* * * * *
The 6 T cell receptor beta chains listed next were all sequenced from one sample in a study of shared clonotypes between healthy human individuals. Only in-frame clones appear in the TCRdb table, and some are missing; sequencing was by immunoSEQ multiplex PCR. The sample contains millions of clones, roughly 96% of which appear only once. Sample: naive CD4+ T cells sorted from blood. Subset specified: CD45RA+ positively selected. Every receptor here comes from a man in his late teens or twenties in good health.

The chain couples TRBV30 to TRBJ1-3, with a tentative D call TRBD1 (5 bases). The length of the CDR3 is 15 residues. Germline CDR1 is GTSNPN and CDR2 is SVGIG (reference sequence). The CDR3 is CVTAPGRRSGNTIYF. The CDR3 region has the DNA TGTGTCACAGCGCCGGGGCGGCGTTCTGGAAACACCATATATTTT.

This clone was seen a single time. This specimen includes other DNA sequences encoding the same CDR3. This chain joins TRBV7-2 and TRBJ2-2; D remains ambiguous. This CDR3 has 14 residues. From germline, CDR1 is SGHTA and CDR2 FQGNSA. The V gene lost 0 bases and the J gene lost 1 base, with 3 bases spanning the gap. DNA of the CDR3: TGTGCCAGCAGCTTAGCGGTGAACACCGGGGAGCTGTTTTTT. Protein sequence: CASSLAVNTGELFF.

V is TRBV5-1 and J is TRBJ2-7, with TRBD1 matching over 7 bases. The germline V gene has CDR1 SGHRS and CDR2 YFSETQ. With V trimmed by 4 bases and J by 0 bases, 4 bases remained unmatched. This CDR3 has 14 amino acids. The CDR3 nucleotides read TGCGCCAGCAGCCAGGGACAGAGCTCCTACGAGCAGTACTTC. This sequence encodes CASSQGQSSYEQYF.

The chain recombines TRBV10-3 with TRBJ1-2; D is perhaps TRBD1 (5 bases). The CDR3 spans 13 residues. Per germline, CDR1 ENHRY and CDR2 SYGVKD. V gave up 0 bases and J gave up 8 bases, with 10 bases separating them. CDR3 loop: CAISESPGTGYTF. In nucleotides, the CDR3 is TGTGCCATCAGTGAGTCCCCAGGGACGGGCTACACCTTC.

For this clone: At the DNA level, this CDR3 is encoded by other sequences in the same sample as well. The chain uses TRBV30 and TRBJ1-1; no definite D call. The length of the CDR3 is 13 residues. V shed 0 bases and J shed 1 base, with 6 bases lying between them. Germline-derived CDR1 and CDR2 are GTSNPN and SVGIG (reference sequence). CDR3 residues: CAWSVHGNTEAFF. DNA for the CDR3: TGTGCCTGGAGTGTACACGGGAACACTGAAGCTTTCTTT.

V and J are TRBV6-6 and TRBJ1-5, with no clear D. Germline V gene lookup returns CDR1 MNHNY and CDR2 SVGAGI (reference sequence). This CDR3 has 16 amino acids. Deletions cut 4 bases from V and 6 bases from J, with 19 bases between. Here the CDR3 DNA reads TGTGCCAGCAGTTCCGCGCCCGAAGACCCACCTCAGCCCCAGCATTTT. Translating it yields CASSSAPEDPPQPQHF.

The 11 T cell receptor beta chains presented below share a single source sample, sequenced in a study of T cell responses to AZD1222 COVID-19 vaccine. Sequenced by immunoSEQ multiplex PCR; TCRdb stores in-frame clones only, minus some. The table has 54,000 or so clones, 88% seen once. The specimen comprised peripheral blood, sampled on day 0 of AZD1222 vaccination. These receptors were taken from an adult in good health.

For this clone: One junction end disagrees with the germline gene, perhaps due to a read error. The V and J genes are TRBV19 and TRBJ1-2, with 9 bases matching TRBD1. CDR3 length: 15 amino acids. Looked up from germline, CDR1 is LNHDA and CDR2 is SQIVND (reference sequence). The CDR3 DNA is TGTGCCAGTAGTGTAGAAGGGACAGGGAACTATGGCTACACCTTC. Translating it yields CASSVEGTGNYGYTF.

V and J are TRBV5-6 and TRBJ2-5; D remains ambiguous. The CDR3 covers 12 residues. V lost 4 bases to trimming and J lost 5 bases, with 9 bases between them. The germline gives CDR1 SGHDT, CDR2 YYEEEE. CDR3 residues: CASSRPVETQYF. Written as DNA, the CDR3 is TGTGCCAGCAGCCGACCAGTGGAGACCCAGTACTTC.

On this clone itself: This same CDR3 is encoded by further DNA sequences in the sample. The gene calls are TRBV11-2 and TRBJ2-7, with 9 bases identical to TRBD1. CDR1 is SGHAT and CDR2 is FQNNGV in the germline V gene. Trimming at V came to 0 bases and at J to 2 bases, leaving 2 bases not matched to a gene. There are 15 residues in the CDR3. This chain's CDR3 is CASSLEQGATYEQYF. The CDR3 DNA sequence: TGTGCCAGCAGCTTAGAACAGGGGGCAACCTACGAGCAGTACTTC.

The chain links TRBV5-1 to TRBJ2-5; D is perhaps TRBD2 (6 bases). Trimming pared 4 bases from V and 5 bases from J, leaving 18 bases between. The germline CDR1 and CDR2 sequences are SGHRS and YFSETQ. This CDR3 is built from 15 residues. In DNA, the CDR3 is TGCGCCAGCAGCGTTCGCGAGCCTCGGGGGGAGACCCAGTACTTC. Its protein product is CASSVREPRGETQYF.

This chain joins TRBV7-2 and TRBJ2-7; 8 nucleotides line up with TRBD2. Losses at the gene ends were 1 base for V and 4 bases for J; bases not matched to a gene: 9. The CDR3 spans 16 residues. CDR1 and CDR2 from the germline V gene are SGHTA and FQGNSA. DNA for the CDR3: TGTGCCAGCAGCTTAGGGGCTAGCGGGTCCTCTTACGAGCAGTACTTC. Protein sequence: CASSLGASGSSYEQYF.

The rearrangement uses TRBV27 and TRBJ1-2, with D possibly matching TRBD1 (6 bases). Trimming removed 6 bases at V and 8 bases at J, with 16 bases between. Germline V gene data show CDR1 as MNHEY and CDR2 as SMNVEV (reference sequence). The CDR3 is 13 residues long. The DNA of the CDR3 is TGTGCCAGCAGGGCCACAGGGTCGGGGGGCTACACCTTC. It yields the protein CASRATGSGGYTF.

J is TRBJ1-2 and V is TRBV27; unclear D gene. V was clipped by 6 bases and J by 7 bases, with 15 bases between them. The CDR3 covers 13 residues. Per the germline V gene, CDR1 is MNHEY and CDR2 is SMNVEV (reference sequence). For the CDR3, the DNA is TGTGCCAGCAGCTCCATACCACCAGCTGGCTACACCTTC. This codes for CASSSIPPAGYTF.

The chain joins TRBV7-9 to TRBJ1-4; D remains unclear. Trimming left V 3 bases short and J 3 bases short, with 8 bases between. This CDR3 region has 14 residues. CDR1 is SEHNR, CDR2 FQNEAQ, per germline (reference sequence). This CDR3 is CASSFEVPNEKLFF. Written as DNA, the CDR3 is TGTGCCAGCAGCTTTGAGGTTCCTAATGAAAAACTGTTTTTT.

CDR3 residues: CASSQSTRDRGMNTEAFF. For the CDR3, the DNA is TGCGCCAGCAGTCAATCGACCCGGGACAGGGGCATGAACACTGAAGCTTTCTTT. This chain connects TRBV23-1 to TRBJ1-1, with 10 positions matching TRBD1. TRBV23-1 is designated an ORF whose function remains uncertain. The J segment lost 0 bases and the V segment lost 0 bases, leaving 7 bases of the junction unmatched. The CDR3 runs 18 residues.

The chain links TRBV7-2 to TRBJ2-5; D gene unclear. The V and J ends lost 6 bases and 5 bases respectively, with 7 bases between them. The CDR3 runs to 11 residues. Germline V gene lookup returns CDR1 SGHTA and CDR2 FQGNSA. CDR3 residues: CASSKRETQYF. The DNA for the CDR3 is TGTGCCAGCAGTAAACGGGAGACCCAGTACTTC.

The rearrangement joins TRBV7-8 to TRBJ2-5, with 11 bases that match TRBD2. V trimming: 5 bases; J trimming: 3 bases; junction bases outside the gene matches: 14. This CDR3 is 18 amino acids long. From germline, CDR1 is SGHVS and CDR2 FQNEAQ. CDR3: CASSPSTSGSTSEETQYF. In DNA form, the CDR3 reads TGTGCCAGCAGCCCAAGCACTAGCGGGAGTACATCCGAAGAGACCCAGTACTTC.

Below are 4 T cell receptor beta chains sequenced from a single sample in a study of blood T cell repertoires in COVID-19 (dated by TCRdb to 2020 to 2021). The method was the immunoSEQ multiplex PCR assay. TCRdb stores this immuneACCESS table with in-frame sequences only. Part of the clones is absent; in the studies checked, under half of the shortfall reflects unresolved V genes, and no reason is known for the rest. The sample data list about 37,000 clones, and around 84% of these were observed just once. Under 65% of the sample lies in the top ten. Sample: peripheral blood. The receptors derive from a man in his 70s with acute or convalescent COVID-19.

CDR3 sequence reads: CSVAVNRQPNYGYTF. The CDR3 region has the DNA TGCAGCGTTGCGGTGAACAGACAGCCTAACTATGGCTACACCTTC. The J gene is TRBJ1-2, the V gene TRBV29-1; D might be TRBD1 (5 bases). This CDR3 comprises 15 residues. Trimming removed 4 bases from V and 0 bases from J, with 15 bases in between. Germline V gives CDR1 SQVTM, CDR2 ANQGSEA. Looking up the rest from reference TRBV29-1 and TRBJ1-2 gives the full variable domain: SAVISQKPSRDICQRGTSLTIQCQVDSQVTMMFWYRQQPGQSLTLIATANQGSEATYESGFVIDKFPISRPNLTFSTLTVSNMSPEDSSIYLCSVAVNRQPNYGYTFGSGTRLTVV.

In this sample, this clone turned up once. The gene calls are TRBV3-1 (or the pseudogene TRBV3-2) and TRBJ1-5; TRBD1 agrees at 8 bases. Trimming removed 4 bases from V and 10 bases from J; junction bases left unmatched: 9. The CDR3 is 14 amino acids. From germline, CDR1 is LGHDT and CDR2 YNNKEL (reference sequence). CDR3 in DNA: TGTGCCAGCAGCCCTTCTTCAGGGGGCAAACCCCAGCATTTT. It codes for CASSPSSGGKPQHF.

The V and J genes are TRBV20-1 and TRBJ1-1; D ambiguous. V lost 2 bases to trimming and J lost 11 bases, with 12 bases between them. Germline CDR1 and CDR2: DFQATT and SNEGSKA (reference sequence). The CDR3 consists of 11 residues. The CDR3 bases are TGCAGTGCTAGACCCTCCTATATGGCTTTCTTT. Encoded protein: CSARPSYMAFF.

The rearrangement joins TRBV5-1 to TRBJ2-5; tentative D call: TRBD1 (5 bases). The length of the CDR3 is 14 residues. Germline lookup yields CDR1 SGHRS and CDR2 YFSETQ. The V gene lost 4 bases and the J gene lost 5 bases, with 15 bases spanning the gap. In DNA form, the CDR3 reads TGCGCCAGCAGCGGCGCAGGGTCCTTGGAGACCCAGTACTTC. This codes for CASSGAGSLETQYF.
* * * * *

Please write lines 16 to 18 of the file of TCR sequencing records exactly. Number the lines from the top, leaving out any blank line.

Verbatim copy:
The chain joins TRBV7-9 to TRBJ1-4; D remains unclear. Trimming left V 3 bases short and J 3 bases short, with 8 bases between. This CDR3 region has 14 residues. CDR1 is SEHNR, CDR2 FQNEAQ, per germline (reference sequence). This CDR3 is CASSFEVPNEKLFF. Written as DNA, the CDR3 is TGTGCCAGCAGCTTTGAGGTTCCTAATGAAAAACTGTTTTTT.

CDR3 residues: CASSQSTRDRGMNTEAFF. For the CDR3, the DNA is TGCGCCAGCAGTCAATCGACCCGGGACAGGGGCATGAACACTGAAGCTTTCTTT. This chain connects TRBV23-1 to TRBJ1-1, with 10 positions matching TRBD1. TRBV23-1 is designated an ORF whose function remains uncertain. The J segment lost 0 bases and the V segment lost 0 bases, leaving 7 bases of the junction unmatched. The CDR3 runs 18 residues.

The chain links TRBV7-2 to TRBJ2-5; D gene unclear. The V and J ends lost 6 bases and 5 bases respectively, with 7 bases between them. The CDR3 runs to 11 residues. Germline V gene lookup returns CDR1 SGHTA and CDR2 FQGNSA. CDR3 residues: CASSKRETQYF. The DNA for the CDR3 is TGTGCCAGCAGTAAACGGGAGACCCAGTACTTC.